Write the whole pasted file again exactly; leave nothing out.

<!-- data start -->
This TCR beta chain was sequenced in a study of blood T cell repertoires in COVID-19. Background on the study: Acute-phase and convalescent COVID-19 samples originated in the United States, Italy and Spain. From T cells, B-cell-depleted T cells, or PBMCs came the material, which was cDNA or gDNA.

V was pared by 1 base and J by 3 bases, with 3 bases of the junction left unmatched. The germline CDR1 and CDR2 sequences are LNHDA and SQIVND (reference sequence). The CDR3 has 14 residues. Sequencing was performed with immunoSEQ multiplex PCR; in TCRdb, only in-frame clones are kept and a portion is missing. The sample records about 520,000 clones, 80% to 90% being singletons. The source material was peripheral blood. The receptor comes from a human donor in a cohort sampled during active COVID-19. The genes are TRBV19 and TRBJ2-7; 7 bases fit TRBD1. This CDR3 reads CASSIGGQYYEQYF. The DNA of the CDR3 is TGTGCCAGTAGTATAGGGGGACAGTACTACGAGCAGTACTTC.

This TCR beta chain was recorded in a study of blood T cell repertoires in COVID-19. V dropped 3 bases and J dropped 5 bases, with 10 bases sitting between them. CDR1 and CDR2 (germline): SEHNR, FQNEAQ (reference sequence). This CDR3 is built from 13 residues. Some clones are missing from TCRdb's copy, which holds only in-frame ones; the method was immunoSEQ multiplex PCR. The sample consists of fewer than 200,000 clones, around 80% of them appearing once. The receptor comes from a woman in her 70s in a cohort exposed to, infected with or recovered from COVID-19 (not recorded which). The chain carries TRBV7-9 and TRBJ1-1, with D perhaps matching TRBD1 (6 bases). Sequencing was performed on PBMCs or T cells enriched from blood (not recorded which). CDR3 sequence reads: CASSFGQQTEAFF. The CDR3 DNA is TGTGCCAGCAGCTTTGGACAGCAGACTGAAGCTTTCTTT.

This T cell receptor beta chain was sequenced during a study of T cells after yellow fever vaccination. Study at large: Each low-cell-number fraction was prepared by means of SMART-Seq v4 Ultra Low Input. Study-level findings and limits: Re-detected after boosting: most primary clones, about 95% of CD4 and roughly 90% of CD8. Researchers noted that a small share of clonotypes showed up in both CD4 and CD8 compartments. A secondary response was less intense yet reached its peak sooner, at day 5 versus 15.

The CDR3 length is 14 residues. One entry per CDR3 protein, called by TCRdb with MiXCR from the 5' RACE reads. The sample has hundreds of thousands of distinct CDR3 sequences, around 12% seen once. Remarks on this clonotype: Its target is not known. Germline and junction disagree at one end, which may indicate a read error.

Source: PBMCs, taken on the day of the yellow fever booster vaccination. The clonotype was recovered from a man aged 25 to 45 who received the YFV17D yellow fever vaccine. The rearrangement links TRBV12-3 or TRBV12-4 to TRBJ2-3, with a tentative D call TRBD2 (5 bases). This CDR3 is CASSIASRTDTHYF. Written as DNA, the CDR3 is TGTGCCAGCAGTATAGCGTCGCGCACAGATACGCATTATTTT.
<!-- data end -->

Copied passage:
This TCR beta chain was sequenced in a study of blood T cell repertoires in COVID-19. Background on the study: Acute-phase and convalescent COVID-19 samples originated in the United States, Italy and Spain. From T cells, B-cell-depleted T cells, or PBMCs came the material, which was cDNA or gDNA.

V was pared by 1 base and J by 3 bases, with 3 bases of the junction left unmatched. The germline CDR1 and CDR2 sequences are LNHDA and SQIVND (reference sequence). The CDR3 has 14 residues. Sequencing was performed with immunoSEQ multiplex PCR; in TCRdb, only in-frame clones are kept and a portion is missing. The sample records about 520,000 clones, 80% to 90% being singletons. The source material was peripheral blood. The receptor comes from a human donor in a cohort sampled during active COVID-19. The genes are TRBV19 and TRBJ2-7; 7 bases fit TRBD1. This CDR3 reads CASSIGGQYYEQYF. The DNA of the CDR3 is TGTGCCAGTAGTATAGGGGGACAGTACTACGAGCAGTACTTC.

This TCR beta chain was recorded in a study of blood T cell repertoires in COVID-19. V dropped 3 bases and J dropped 5 bases, with 10 bases sitting between them. CDR1 and CDR2 (germline): SEHNR, FQNEAQ (reference sequence). This CDR3 is built from 13 residues. Some clones are missing from TCRdb's copy, which holds only in-frame ones; the method was immunoSEQ multiplex PCR. The sample consists of fewer than 200,000 clones, around 80% of them appearing once. The receptor comes from a woman in her 70s in a cohort exposed to, infected with or recovered from COVID-19 (not recorded which). The chain carries TRBV7-9 and TRBJ1-1, with D perhaps matching TRBD1 (6 bases). Sequencing was performed on PBMCs or T cells enriched from blood (not recorded which). CDR3 sequence reads: CASSFGQQTEAFF. The CDR3 DNA is TGTGCCAGCAGCTTTGGACAGCAGACTGAAGCTTTCTTT.

This T cell receptor beta chain was sequenced during a study of T cells after yellow fever vaccination. Study at large: Each low-cell-number fraction was prepared by means of SMART-Seq v4 Ultra Low Input. Study-level findings and limits: Re-detected after boosting: most primary clones, about 95% of CD4 and roughly 90% of CD8. Researchers noted that a small share of clonotypes showed up in both CD4 and CD8 compartments. A secondary response was less intense yet reached its peak sooner, at day 5 versus 15.

The CDR3 length is 14 residues. One entry per CDR3 protein, called by TCRdb with MiXCR from the 5' RACE reads. The sample has hundreds of thousands of distinct CDR3 sequences, around 12% seen once. Remarks on this clonotype: Its target is not known. Germline and junction disagree at one end, which may indicate a read error.

Source: PBMCs, taken on the day of the yellow fever booster vaccination. The clonotype was recovered from a man aged 25 to 45 who received the YFV17D yellow fever vaccine. The rearrangement links TRBV12-3 or TRBV12-4 to TRBJ2-3, with a tentative D call TRBD2 (5 bases). This CDR3 is CASSIASRTDTHYF. Written as DNA, the CDR3 is TGTGCCAGCAGTATAGCGTCGCGCACAGATACGCATTATTTT.